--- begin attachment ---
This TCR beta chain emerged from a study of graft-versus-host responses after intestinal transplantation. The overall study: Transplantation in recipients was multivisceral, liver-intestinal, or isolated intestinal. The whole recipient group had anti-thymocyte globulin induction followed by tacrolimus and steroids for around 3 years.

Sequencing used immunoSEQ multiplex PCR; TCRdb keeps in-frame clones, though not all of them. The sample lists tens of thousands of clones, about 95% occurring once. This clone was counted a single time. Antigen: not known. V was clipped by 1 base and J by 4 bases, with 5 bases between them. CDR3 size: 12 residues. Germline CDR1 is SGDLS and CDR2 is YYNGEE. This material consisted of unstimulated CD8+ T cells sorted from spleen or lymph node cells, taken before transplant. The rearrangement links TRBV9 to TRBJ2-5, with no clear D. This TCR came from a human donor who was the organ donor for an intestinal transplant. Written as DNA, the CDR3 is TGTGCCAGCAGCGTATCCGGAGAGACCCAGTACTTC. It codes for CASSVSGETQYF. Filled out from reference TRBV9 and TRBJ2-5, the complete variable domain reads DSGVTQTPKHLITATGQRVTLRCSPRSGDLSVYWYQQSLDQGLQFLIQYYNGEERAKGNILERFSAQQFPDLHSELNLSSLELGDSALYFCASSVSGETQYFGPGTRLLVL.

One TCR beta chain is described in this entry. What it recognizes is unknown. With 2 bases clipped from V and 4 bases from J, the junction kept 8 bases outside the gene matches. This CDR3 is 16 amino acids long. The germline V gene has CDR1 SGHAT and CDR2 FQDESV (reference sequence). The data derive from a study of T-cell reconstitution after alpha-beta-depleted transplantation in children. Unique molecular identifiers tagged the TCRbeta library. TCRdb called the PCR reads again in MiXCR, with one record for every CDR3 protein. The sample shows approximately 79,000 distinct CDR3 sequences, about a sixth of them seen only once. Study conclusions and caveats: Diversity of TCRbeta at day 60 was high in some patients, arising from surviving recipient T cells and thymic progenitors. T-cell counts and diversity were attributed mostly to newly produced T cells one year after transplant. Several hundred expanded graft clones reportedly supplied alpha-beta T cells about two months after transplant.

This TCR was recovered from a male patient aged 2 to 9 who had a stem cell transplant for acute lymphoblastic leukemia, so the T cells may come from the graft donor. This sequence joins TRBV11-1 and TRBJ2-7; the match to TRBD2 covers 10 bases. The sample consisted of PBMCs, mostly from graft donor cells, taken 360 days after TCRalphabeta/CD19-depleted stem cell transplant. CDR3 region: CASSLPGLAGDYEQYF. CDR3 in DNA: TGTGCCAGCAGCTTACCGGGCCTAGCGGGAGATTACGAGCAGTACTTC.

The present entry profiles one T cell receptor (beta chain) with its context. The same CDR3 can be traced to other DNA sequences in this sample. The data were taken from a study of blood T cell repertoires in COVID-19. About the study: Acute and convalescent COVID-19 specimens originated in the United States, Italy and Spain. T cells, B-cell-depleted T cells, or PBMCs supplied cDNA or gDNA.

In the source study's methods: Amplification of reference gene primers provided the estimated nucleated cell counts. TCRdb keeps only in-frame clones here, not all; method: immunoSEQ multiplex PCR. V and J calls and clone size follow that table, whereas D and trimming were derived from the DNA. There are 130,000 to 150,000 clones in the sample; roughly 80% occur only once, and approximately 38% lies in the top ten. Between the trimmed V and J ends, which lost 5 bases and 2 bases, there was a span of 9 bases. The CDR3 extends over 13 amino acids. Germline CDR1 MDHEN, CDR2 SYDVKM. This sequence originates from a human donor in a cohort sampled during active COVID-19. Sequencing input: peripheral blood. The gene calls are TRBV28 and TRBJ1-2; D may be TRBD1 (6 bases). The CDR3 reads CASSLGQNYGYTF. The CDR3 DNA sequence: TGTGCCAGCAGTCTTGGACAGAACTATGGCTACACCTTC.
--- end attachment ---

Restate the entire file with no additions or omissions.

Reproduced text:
This TCR beta chain emerged from a study of graft-versus-host responses after intestinal transplantation. The overall study: Transplantation in recipients was multivisceral, liver-intestinal, or isolated intestinal. The whole recipient group had anti-thymocyte globulin induction followed by tacrolimus and steroids for around 3 years.

Sequencing used immunoSEQ multiplex PCR; TCRdb keeps in-frame clones, though not all of them. The sample lists tens of thousands of clones, about 95% occurring once. This clone was counted a single time. Antigen: not known. V was clipped by 1 base and J by 4 bases, with 5 bases between them. CDR3 size: 12 residues. Germline CDR1 is SGDLS and CDR2 is YYNGEE. This material consisted of unstimulated CD8+ T cells sorted from spleen or lymph node cells, taken before transplant. The rearrangement links TRBV9 to TRBJ2-5, with no clear D. This TCR came from a human donor who was the organ donor for an intestinal transplant. Written as DNA, the CDR3 is TGTGCCAGCAGCGTATCCGGAGAGACCCAGTACTTC. It codes for CASSVSGETQYF. Filled out from reference TRBV9 and TRBJ2-5, the complete variable domain reads DSGVTQTPKHLITATGQRVTLRCSPRSGDLSVYWYQQSLDQGLQFLIQYYNGEERAKGNILERFSAQQFPDLHSELNLSSLELGDSALYFCASSVSGETQYFGPGTRLLVL.

One TCR beta chain is described in this entry. What it recognizes is unknown. With 2 bases clipped from V and 4 bases from J, the junction kept 8 bases outside the gene matches. This CDR3 is 16 amino acids long. The germline V gene has CDR1 SGHAT and CDR2 FQDESV (reference sequence). The data derive from a study of T-cell reconstitution after alpha-beta-depleted transplantation in children. Unique molecular identifiers tagged the TCRbeta library. TCRdb called the PCR reads again in MiXCR, with one record for every CDR3 protein. The sample shows approximately 79,000 distinct CDR3 sequences, about a sixth of them seen only once. Study conclusions and caveats: Diversity of TCRbeta at day 60 was high in some patients, arising from surviving recipient T cells and thymic progenitors. T-cell counts and diversity were attributed mostly to newly produced T cells one year after transplant. Several hundred expanded graft clones reportedly supplied alpha-beta T cells about two months after transplant.

This TCR was recovered from a male patient aged 2 to 9 who had a stem cell transplant for acute lymphoblastic leukemia, so the T cells may come from the graft donor. This sequence joins TRBV11-1 and TRBJ2-7; the match to TRBD2 covers 10 bases. The sample consisted of PBMCs, mostly from graft donor cells, taken 360 days after TCRalphabeta/CD19-depleted stem cell transplant. CDR3 region: CASSLPGLAGDYEQYF. CDR3 in DNA: TGTGCCAGCAGCTTACCGGGCCTAGCGGGAGATTACGAGCAGTACTTC.

The present entry profiles one T cell receptor (beta chain) with its context. The same CDR3 can be traced to other DNA sequences in this sample. The data were taken from a study of blood T cell repertoires in COVID-19. About the study: Acute and convalescent COVID-19 specimens originated in the United States, Italy and Spain. T cells, B-cell-depleted T cells, or PBMCs supplied cDNA or gDNA.

In the source study's methods: Amplification of reference gene primers provided the estimated nucleated cell counts. TCRdb keeps only in-frame clones here, not all; method: immunoSEQ multiplex PCR. V and J calls and clone size follow that table, whereas D and trimming were derived from the DNA. There are 130,000 to 150,000 clones in the sample; roughly 80% occur only once, and approximately 38% lies in the top ten. Between the trimmed V and J ends, which lost 5 bases and 2 bases, there was a span of 9 bases. The CDR3 extends over 13 amino acids. Germline CDR1 MDHEN, CDR2 SYDVKM. This sequence originates from a human donor in a cohort sampled during active COVID-19. Sequencing input: peripheral blood. The gene calls are TRBV28 and TRBJ1-2; D may be TRBD1 (6 bases). The CDR3 reads CASSLGQNYGYTF. The CDR3 DNA sequence: TGTGCCAGCAGTCTTGGACAGAACTATGGCTACACCTTC.